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130
Location
New York
If you notice, the first word in each of your bullet points is 'They', meaning Amsoil. The question comes if you don't trust 'They'. If they're doing the test they want done themselves, based on their own parameters, it would be pretty tough for them to look bad, no? In point of fact, I don't implicitly trust any of the companies. None of us REALLY know what's in the bottle, beyond what the companies tell us. As least with the lab certifications, there is some independent certification of performance. API is only the start. I like the ACEA certs better. B3 is a minimum, with A3 preferred. I know people have had good results with Amsoil. I also know that people have had good results with $.99 a quart dino (see the 150,000 mile check in thread that's being floating around lately). The dirty (clean?) little secret is that you can get good results, especially in normal use ranges with normal stress level engines, with pretty much anything, as long as you keep up at least minimally on your maintenance. However there are some oils that have higher levels of performance than others. Even if this level of performance is above what would impact on a any particular car owners use, that owner may be willing to pay extra for that performance. I think it's safe to say we have a fair number of those people on this board. That's fine. However, at least in my case, if I'm paying for that extra performance, I want to damn well KNOW I'm getting it (not just think I'm getting it because the manufacturer says I am). The independent certs give me that knowledge, at least as far as they go. The fact that Amsoil (and Redline, and all the other uncertified 'boutique' oils), won't get certified, especially in their 'better', $8 a liter products just makes me suspicious.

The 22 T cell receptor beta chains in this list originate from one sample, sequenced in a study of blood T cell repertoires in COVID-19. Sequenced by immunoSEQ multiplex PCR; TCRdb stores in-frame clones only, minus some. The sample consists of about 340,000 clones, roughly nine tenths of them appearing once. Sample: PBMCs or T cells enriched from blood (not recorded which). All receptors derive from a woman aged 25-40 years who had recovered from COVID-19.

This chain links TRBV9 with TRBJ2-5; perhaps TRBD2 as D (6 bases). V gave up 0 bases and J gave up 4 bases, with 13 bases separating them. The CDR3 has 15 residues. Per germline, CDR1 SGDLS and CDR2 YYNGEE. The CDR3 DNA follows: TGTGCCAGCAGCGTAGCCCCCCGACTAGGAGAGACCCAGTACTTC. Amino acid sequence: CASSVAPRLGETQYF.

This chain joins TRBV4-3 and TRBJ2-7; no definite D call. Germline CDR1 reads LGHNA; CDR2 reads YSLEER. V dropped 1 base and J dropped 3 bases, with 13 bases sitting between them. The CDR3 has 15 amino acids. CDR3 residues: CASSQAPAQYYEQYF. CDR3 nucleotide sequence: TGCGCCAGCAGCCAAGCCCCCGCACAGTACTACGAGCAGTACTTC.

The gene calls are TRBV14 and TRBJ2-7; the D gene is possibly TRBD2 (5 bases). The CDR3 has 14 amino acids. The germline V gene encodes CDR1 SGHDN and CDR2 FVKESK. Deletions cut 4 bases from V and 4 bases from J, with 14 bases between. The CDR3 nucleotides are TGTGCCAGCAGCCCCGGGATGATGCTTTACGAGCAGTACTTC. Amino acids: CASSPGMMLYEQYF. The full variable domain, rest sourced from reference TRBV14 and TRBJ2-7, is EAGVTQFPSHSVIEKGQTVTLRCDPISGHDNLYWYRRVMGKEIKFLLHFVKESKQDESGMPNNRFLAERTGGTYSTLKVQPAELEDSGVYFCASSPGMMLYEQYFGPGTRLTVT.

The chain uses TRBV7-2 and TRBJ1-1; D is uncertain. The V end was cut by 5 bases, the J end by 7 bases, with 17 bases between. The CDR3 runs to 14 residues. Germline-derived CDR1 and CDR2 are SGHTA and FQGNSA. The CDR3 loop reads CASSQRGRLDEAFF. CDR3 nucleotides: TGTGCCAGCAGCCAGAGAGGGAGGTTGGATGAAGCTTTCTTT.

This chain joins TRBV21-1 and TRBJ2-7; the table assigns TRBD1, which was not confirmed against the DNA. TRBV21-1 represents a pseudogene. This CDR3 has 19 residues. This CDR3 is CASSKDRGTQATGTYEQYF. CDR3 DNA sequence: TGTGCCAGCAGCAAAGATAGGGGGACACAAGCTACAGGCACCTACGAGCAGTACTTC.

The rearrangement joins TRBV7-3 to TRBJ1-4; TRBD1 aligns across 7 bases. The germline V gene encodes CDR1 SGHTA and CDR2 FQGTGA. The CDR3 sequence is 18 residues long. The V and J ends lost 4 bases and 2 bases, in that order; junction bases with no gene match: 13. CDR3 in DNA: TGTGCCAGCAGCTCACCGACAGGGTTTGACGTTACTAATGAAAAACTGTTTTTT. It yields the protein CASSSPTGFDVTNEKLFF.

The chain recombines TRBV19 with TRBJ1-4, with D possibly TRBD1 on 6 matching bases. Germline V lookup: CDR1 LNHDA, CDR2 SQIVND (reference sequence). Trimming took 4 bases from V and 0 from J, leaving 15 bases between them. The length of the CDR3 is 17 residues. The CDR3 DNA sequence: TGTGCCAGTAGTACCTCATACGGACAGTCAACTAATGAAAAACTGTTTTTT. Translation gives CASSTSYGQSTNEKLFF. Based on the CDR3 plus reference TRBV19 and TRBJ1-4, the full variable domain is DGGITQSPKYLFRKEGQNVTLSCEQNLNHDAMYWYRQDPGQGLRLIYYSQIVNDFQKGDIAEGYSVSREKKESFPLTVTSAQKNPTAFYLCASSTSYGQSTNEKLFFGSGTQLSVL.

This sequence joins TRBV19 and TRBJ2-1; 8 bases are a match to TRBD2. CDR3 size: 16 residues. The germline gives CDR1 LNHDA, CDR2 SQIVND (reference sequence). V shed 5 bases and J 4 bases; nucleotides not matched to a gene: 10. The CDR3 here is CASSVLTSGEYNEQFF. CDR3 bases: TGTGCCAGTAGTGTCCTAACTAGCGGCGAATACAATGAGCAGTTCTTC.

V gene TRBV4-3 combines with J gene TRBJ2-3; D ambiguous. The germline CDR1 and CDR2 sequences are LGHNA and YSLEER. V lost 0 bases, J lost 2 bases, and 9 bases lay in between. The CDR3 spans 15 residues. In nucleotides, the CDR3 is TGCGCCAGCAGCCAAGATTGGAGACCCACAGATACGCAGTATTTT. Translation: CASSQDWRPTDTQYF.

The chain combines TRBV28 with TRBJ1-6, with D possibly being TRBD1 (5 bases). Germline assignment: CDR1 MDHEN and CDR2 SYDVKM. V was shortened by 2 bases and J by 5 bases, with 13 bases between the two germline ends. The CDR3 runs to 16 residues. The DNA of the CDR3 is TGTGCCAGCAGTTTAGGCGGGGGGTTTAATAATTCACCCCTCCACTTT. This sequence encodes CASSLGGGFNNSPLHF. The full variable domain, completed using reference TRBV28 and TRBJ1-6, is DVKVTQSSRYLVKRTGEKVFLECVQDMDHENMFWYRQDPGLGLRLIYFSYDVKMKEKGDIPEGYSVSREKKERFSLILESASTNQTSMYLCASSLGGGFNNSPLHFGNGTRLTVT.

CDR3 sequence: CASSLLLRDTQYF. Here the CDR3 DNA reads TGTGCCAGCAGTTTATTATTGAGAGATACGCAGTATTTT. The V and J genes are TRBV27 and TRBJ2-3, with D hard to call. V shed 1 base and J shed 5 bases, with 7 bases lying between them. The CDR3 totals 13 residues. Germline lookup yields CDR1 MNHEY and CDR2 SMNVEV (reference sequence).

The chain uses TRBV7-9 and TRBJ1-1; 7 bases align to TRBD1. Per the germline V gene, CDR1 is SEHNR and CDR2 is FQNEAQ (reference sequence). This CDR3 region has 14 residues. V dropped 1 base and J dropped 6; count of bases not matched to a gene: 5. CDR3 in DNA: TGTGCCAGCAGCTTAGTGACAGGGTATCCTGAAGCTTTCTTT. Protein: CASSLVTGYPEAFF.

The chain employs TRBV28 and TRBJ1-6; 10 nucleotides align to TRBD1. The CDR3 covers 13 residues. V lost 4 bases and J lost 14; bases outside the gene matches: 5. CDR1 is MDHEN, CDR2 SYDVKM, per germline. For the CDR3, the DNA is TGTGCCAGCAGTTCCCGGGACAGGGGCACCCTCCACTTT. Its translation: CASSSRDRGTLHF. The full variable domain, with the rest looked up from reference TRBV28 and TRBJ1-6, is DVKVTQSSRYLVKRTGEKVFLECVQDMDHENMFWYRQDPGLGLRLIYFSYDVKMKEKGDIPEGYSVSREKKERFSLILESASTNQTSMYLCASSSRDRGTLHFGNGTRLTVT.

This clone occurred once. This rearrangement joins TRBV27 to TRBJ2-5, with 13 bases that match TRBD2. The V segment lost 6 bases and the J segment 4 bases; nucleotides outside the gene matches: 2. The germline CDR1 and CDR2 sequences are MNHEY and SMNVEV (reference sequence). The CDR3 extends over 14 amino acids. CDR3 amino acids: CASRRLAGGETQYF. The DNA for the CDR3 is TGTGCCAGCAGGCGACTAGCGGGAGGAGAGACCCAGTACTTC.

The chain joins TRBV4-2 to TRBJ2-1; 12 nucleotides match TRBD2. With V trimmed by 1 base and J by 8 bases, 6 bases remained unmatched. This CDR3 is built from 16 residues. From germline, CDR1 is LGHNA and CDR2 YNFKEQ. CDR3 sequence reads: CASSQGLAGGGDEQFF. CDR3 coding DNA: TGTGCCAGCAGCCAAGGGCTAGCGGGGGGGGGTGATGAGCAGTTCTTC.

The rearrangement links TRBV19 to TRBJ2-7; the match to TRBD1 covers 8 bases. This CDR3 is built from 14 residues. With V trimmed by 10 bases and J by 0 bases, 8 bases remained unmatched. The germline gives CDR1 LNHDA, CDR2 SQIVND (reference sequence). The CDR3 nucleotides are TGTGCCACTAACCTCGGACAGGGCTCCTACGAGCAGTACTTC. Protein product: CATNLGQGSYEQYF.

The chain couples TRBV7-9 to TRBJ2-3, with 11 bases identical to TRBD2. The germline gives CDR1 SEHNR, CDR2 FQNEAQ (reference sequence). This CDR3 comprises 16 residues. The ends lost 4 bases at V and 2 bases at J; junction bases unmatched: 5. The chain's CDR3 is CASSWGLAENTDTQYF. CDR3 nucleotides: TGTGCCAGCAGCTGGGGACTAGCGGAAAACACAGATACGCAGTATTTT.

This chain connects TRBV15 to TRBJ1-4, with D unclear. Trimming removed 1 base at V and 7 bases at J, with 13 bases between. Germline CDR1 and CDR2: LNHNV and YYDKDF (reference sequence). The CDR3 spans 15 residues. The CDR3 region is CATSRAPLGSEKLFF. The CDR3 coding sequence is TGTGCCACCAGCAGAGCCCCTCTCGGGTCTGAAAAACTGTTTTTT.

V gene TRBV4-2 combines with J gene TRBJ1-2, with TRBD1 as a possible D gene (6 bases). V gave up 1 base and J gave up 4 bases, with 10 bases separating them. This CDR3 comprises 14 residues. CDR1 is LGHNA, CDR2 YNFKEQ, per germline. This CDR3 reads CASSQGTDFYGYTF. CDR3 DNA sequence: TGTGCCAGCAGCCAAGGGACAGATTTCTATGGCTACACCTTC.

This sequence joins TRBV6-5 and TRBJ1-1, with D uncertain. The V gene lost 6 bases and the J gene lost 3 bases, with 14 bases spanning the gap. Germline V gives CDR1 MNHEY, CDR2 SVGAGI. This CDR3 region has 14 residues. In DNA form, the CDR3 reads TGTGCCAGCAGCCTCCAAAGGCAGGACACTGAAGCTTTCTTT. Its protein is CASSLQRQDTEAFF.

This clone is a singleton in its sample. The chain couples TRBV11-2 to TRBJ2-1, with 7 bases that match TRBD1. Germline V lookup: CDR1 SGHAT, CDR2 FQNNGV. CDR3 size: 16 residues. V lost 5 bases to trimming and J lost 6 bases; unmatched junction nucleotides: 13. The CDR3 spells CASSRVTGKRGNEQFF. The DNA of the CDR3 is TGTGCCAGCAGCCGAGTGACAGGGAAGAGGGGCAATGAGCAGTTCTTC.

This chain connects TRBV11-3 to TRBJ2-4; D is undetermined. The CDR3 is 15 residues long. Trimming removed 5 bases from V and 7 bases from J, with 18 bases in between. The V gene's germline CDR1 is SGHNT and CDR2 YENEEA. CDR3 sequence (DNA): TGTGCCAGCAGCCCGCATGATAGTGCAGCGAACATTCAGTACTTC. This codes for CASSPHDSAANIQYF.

quote:
Originally posted by TooSlick: The process Amsoil uses to formulate their engine oils is very straight foward: 1) They purchase an "additive package" that has already met all the relevant API/ACEA/OEM specs when combined with a petroleum or synthetic basestock. 2) They work closely with their additive supplier - typically Lubrizol or Ethyl - to fortify the add pack even further to make it more suitable for extended drains. 3) They substitute a well characterized, PAO/Ester synthetic basestock for the basestock used in the test oil. (The quality of the Amsoil basestock is much better than what is used in industry standard, reference oils used in API sequence testing.) 4) They substitute a more expensive, shear stable VI modifier for the one used in the Sequence tests. 5) They bench and field test the formulations before releasing them, generally in cooperation with their additive suppliers, who are also interested in collecting this data. 6) They continue to monitor performance in the field through tens of thousands of annual oil analsis tests by their customers. Since Amsoil - and Redline for that matter - aren't constrained by API lincensing, they continue to "tweak" the formulations to further optimize their performance and typically upgrade their oils every 18-24 months. This is a very well thought out, systematic approach and has worked extremely well for over thirty years. There simply is no ROI to the API licensing program at this time. Amsoil does license their least expensive gas and diesel engine formulations, as much to make a point as anything else .... Tooslick Dixie Synthetics (256) 651-3590, cell
 
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34,199
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South Jersey
MikeW, I can see where you are comming from but I think your wrong. Amsoil has been around for 30yrs. They only buy the best additives/basestocks. I can't prove that but the UOA's speak for themselves. I do think things like the 4ball wear are totally misleading and really shouldn't be used. I hate that test actually. The other tests are very expensive and the smaller companies won't pay for it. The API only limits the quality of oil in my opinion. I have no interest in saving mpg by sacrificing wear when it comes to oils.